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Cipp stressed by grade-fixing scandal

Joe Cipp Jr., superintendent of the South County

Joe Cipp Jr., superintendent of the South County Central School District, addresses the crowd during a board meeting. (Dec. 7, 2011) Credit: Thomas A. Ferrara

Joe Cipp Jr., the former South Country Central School District superintendent and the winningest high school football coach in Suffolk County history, said the alleged grade-fixing scandal that led to his resignation in March has been "the worst four months in my life."

"It's going to be a while before I'm able to enjoy myself again," said Cipp, who attended the Suffolk County Hall of Fame induction ceremony Thursday in Patchogue. "It's always weighing on me because my integrity was in question.

"I never asked anybody to change a grade and I've never changed a grade,'' Cipp said.

The former football coach resigned after a preliminary investigation determined he "created an atmosphere of pressure upon the administration" to ensure that former Bellport football star Ryan Sloan received an NCAA scholarship. At the time, Cipp said he was resigning "to put the focus back on our students and academics."

Cipp, 63, said Thursday he takes some solace in Sloan "passing all of his classes" as a freshman at Syracuse University. Sloan, 19, is a defensive lineman on the Syracuse football team.

When reached by phone Friday, Sloan declined to comment. His guardian, Edward Carson of East Patchogue, said Sloan had a 2.7 grade-point average and passed all his classes in the fall semester at Syracuse.

"It not only proves people wrong, but it's a slap in their face," Carson said. "If Ryan's grades were so bad in high school, to the point where they needed to be changed, how could he be successful at a school like Syracuse?"

Carson said Sloan has been instructed by himself and the Syracuse coaching staff "to make no comments to the media. We want him cut off from the Bellport drama. He needs to focus on Syracuse football and his studies."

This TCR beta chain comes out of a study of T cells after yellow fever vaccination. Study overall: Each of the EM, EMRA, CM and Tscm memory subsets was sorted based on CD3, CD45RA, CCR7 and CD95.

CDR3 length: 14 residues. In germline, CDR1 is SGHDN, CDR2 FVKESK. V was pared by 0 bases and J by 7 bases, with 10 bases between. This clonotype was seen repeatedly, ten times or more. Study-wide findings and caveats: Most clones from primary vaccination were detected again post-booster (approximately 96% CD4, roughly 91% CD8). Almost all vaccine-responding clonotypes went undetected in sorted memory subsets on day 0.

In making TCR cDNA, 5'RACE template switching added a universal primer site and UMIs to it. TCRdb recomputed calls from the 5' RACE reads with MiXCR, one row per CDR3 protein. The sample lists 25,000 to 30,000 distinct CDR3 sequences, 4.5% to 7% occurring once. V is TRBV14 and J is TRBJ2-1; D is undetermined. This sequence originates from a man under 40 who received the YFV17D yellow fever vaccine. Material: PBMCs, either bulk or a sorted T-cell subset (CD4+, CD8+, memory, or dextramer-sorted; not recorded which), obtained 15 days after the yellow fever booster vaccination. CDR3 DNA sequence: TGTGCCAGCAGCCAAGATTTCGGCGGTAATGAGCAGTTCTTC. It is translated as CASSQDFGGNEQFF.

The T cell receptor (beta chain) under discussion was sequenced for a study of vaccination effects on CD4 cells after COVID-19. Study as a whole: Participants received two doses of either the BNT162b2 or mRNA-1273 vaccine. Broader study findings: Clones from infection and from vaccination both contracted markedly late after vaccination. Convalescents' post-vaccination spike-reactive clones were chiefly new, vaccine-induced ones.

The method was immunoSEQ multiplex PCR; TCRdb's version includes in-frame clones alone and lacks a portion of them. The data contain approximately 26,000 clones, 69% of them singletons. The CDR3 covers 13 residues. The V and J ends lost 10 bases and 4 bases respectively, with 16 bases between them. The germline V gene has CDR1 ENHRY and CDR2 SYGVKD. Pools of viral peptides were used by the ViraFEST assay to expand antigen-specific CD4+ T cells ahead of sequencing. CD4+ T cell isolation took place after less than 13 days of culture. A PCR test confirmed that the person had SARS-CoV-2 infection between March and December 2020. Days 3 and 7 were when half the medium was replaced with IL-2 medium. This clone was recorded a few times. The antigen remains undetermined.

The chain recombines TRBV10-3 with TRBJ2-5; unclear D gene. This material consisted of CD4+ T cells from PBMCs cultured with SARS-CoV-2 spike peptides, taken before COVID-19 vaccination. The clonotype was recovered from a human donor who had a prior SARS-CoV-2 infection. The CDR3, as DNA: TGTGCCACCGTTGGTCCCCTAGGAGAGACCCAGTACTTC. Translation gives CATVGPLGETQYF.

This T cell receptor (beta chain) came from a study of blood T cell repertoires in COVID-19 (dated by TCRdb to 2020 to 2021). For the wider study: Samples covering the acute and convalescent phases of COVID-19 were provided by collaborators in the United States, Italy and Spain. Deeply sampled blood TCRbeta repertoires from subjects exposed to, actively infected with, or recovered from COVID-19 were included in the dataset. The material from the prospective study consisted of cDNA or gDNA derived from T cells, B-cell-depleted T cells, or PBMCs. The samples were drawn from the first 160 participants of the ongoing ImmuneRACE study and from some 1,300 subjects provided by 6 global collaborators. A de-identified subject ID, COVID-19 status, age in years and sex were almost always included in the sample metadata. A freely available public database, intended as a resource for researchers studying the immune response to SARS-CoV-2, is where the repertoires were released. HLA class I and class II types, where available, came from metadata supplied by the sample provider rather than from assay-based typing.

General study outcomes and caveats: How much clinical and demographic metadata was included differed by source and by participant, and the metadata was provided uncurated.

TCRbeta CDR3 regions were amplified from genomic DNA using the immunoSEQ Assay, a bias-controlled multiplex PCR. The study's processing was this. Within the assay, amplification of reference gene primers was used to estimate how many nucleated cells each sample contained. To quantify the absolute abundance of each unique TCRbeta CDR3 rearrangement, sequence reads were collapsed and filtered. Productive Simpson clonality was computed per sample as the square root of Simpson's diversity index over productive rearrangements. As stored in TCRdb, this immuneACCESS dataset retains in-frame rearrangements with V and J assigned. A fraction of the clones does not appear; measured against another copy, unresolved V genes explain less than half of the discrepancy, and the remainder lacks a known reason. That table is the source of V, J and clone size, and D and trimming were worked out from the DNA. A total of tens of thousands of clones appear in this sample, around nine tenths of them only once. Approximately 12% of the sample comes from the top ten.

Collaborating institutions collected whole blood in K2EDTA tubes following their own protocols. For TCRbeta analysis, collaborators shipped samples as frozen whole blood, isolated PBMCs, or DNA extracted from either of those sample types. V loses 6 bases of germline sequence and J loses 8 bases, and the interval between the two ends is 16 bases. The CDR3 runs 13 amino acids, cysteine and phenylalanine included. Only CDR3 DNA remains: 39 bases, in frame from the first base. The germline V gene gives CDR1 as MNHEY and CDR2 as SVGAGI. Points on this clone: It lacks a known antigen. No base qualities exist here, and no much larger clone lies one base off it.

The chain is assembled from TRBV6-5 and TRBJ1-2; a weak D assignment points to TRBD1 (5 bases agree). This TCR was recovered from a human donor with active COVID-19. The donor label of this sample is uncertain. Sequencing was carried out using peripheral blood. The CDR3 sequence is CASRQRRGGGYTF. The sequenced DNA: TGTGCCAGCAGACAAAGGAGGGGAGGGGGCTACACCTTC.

Syracuse University did not immediately return a call for comment.

The controversy started in December after accusations by fired school principal Kevin O'Connell, who said he was forced out because he refused to boost Sloan's grades. O'Connell alleged that Cipp urged teachers to raise Sloan's grades so the senior would meet NCAA scholarship requirements.

Sloan and his guardian said he worked hard to improve his grades on his own. An independent probe conducted by Melville attorney Bronwyn Black -- hired by the school board to investigate the allegations -- found Sloan's grades were changed "at the direction of the administration."

Cipp had retired from coaching after the 2010 season after Sloan helped lead Bellport to the Long Island Class II championship. The coach's 211 career wins are the most in Suffolk history. "I was asked to come out of retirement to take the job ," Cipp said, "but if people don't have confidence in me to do it . . . Life goes on."

The school board accepted Cipp's resignation in a 5-3 vote, but under the terms of his departure, had to pay him more than $545,000 -- a lump sum of his salary through 2014. "I was under contract so they had to buy me out," Cipp said. He was replaced May 2 by interim superintendent Howard Koenig.


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